You don't see them too often, but they don't cost a fortune either. I don't really like the stings all that much (supposedly identical to the VP-330 strings), but there are enough weird features I want to record some before I sell it. I guess I was hoping to get a Dimension D chorus with some sounds for less than a Dimension D. But it's not the same chorus though it does go much heavier and crazier in terms of stereo image. A bit noisy though.

I guess if you like Joy Division then maybe you want to get what they used (I don't know but surely someone does)

EricK wrote:The Roland Fantom X-8 is a high dollar keyboard somewhat new on the market. It sounds like it has a million tiny musicians in its circuits. (professionally recorded samples)
Strings sound wonderful, the acoustic guitar sounds exactly like a guitar, the horns are all samples...plus it has a thereminesque D-Beam.


Might be cool for some people but I've got a feeling you are missing the point. 1970s era string synthesizers don't sound at all like real strings.

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Post by Boeing 737-400 » Sat Feb 11, 2006 7:54 am

Might be cool for some people but I've got a feeling you are missing the point. 1970s era string synthesizers don't sound at all like real strings.


Maybe not, but they're still a good alternative. I actually like them better! :D

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MC
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Post by MC » Sat Feb 11, 2006 2:18 pm

nicholas d. kent wrote: 1970s era string synthesizers don't sound at all like real strings.


Precisely why they work in some genres. The Cars' "Let The Good Time Roll" wouldn't sound the same with real strings.

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museslave
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The difference between organs and synths

Post by museslave » Sat Feb 11, 2006 8:26 pm

I have written many blog diatribes about this subject.

Thaddeus Cahill invented the telharmonium as an electronic musical instrument... its intent was to deliver music by telephone. It was intended to be a NEW musical instrument for a new age. As many of you might know, this device was the precursor of the Hammond organ... a device whose intent was merely to mimic acoustic organs for financial gain.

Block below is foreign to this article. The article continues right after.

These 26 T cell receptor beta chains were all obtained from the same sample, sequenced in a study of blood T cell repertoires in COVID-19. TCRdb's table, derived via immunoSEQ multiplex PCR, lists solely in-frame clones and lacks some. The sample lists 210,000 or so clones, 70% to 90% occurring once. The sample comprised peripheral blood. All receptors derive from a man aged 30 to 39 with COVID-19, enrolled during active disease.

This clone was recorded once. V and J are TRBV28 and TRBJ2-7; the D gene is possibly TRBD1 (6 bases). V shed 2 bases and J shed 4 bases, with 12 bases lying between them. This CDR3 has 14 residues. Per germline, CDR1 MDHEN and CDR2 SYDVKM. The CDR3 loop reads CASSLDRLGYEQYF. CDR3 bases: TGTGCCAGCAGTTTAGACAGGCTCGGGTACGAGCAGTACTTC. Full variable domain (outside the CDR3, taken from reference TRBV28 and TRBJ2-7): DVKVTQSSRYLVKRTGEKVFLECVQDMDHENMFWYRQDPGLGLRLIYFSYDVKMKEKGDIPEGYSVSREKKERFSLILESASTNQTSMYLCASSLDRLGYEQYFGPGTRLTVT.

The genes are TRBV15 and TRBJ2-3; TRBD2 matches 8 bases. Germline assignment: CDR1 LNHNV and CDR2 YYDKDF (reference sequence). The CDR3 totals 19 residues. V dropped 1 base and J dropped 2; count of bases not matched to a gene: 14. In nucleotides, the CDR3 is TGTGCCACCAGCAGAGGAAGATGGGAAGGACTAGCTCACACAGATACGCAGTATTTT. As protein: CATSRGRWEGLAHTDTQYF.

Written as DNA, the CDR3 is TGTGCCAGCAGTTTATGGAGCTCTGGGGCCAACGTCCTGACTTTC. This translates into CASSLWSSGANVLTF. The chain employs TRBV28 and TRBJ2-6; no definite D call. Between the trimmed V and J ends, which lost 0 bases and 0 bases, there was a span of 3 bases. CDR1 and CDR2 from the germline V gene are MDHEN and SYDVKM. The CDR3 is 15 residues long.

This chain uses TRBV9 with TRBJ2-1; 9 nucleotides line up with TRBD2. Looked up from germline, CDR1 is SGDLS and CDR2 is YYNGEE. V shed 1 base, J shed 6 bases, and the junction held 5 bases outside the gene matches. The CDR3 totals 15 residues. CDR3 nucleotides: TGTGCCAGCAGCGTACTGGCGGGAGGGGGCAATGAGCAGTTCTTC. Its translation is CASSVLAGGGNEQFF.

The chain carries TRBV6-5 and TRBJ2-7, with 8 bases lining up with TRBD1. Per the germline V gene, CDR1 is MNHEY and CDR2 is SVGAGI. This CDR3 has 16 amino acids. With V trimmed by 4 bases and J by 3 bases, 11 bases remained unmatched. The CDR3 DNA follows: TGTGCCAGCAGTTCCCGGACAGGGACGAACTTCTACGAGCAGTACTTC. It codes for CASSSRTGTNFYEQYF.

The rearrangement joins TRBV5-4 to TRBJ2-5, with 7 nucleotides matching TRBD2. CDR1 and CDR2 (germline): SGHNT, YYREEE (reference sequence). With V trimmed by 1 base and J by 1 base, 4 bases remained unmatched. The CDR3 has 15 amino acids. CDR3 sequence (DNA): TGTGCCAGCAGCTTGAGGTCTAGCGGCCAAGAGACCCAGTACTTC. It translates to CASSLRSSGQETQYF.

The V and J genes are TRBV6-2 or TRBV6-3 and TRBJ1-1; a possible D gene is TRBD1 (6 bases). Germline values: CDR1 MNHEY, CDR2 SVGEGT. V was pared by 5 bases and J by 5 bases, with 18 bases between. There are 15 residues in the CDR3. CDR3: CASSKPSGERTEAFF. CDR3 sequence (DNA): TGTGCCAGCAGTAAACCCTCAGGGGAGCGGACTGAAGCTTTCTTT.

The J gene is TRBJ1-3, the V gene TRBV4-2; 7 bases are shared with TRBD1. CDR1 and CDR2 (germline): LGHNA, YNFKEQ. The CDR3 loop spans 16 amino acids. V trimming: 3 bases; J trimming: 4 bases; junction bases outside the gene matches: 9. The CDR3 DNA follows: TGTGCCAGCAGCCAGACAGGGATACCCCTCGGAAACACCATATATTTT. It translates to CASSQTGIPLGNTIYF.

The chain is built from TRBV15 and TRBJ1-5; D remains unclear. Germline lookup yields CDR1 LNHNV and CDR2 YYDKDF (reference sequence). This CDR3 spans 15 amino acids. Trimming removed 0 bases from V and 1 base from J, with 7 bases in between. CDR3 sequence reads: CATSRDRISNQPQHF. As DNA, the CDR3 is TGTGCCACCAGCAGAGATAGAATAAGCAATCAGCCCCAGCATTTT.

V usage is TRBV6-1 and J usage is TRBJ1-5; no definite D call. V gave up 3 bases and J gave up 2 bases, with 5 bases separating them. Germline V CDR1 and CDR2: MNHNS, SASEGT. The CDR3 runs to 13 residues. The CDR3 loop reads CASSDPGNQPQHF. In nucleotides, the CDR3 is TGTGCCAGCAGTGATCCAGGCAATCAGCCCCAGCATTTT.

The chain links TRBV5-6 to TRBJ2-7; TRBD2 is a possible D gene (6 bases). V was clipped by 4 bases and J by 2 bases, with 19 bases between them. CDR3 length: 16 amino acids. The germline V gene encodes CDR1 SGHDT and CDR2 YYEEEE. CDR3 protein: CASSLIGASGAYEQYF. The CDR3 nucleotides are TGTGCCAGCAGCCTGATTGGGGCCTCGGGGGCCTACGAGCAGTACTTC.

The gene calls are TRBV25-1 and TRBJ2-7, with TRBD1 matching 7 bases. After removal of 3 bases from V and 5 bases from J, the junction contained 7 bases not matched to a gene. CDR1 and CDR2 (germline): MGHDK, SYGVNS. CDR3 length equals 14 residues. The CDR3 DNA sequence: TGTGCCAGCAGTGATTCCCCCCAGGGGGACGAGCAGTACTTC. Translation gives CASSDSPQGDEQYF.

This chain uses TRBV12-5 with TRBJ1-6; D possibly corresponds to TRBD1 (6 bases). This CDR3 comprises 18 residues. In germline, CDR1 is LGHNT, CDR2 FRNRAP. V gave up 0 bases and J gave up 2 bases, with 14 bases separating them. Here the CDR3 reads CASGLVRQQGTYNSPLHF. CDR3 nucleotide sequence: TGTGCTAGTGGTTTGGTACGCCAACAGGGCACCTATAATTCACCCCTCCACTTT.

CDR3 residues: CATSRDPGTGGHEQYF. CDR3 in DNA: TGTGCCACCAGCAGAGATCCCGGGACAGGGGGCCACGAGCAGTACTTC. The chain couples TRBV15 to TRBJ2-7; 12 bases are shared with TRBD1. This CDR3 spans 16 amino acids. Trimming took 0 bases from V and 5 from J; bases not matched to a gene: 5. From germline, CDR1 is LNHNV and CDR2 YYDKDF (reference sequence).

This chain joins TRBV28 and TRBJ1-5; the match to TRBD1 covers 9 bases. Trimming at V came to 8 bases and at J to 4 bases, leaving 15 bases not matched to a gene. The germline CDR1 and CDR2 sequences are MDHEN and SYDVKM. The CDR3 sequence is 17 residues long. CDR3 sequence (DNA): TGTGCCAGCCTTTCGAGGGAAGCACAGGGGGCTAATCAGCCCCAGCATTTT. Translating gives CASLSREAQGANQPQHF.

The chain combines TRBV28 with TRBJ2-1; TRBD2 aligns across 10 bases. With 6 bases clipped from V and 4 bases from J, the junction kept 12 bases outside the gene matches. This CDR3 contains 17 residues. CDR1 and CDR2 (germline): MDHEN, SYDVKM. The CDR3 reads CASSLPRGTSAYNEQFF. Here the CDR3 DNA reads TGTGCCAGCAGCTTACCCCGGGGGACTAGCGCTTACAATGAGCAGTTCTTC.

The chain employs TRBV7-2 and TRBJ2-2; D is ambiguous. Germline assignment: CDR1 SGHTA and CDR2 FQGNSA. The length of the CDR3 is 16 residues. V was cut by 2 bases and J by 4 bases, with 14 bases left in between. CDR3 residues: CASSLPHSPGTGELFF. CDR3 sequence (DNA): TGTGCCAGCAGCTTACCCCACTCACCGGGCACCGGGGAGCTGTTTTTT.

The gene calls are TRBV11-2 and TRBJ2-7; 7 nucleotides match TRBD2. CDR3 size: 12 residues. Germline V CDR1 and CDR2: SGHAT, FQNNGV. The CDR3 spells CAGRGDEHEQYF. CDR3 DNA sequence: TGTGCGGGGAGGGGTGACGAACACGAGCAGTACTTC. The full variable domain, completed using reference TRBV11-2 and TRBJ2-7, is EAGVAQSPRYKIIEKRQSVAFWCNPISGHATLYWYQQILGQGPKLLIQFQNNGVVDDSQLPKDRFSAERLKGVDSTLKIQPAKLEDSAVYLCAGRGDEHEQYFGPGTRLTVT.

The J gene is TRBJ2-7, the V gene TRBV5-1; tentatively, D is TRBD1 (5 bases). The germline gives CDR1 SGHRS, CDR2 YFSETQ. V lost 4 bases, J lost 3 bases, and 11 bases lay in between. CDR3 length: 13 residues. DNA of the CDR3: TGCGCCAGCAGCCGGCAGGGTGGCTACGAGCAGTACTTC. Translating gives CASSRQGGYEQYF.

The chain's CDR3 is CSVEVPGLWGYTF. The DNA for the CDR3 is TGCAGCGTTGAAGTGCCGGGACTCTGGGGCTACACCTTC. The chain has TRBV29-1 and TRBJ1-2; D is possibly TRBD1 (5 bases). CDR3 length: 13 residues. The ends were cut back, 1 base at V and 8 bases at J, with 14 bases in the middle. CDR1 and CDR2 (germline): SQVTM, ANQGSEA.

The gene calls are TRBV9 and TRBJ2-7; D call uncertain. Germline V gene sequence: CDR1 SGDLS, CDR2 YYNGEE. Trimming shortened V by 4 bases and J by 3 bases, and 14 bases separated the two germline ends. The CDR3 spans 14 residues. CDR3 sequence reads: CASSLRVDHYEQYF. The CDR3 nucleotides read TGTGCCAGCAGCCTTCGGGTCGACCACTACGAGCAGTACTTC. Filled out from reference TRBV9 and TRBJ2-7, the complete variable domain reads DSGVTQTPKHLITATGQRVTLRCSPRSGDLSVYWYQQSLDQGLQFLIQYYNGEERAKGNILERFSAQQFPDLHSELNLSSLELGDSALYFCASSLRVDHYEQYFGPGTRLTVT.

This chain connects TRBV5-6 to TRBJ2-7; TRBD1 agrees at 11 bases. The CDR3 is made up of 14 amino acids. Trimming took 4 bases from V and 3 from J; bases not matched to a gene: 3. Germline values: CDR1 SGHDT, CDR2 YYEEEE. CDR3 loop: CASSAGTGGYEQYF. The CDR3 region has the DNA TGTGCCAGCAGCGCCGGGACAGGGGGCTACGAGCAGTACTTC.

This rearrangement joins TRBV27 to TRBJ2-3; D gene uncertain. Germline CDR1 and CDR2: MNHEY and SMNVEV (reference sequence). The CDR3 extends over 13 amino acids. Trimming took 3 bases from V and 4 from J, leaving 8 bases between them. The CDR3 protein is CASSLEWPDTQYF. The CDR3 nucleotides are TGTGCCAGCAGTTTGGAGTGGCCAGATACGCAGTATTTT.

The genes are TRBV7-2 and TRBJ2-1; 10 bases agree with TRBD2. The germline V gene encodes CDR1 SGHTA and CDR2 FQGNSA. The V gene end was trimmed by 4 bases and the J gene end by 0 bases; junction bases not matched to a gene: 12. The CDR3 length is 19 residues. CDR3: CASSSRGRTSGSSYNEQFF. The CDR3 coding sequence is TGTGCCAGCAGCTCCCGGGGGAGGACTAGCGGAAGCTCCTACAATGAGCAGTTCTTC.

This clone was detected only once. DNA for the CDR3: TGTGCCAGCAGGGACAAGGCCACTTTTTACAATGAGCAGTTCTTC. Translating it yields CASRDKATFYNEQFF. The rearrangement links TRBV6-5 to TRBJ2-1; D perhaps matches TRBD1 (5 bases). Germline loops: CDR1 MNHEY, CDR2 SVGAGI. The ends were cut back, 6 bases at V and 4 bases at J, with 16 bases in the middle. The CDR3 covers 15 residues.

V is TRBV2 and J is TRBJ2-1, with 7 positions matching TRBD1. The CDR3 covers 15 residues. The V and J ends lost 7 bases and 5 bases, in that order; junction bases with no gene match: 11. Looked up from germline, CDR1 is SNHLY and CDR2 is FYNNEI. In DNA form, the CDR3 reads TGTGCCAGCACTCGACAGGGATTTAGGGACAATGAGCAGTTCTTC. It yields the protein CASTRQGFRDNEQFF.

The Hammond organ... an "organ" was NOT an organ, but rather a sort of electro-mechanical VIRTUAL organ based on a proto-analog additive synthesizer.
The Hammond Novachord was designed by C. Williams and Laurens Hammond as NEW musical device... a device where the sound was created wholly electronically, and designed to invent new unheard sounds. (I have an original pamphlet, I can quote it...) The reason this is relevant is because the Hammond Novachord was the first device to implement the "divide-down" circuitry that was eventually transistorized and used in combo organs.
The divide-down technology had its start in proto-synthesizers before a transistorized organ had even been invented.
The transistorized organ implemented synthesizer technology... oscillators, divide-down circuitry, and filters, to simulate the Hammond Organ... basically, synthesizer technology being used to imitate emulative electromechanical technology. ; )
This whole notion of polyphony being PROPER polyphony if it is individual oscillators being directed by CV is somewhat silly... as the first big polyphonic synthesizers (oberheim excluded) implemented divide down technology. The polymoog, and especially the Korg PS series... were divide down synthesizers. This is not to say they were organs. In the case of the PS series, each KEY was an entire synthesizer unto itself... with individual oscillator (or divider), filter, ENV and VCA.
Having CV directed oscillators generate polyphony is a dodgy proposition... it requires a computer's help to track the notes. The oscillators are limited, just like in divide down... they can't have (excepting Oberheim) individual oscillator waves, etc. they are locked into all being the same. The only benefit to having CV polyphony is that you can have true portamento.... but the limitation is that you have limited polyphony. That is a BIG limitation in comparison to the relatively minor limitation of not having individual portamento.
If you're going to promote CV polyphony as PROPER polyphony, it needs to be modular in nature... you should be able to control the waves of the individual oscillators, or it's not that much of a benefit over divide-down.
Divide down gets a bad name because so many manufacturers, trying to make a buck, started directing ALL of the notes through a SINGLE FILTER AND ENVELOPE... of course that's not going to work... of course it's going to sound like crap... and of course it's going to be ineffectual in emulating non-synthesizer instruments. (which I'm against)
I need to read that SOS article on this subject again to address the CV-supporter front. ; )

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MC
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Post by MC » Sat Feb 11, 2006 10:47 pm

Widely acknowledged that the Hammond Novachord was designed by John Hanert. Who the hell is C. Williams?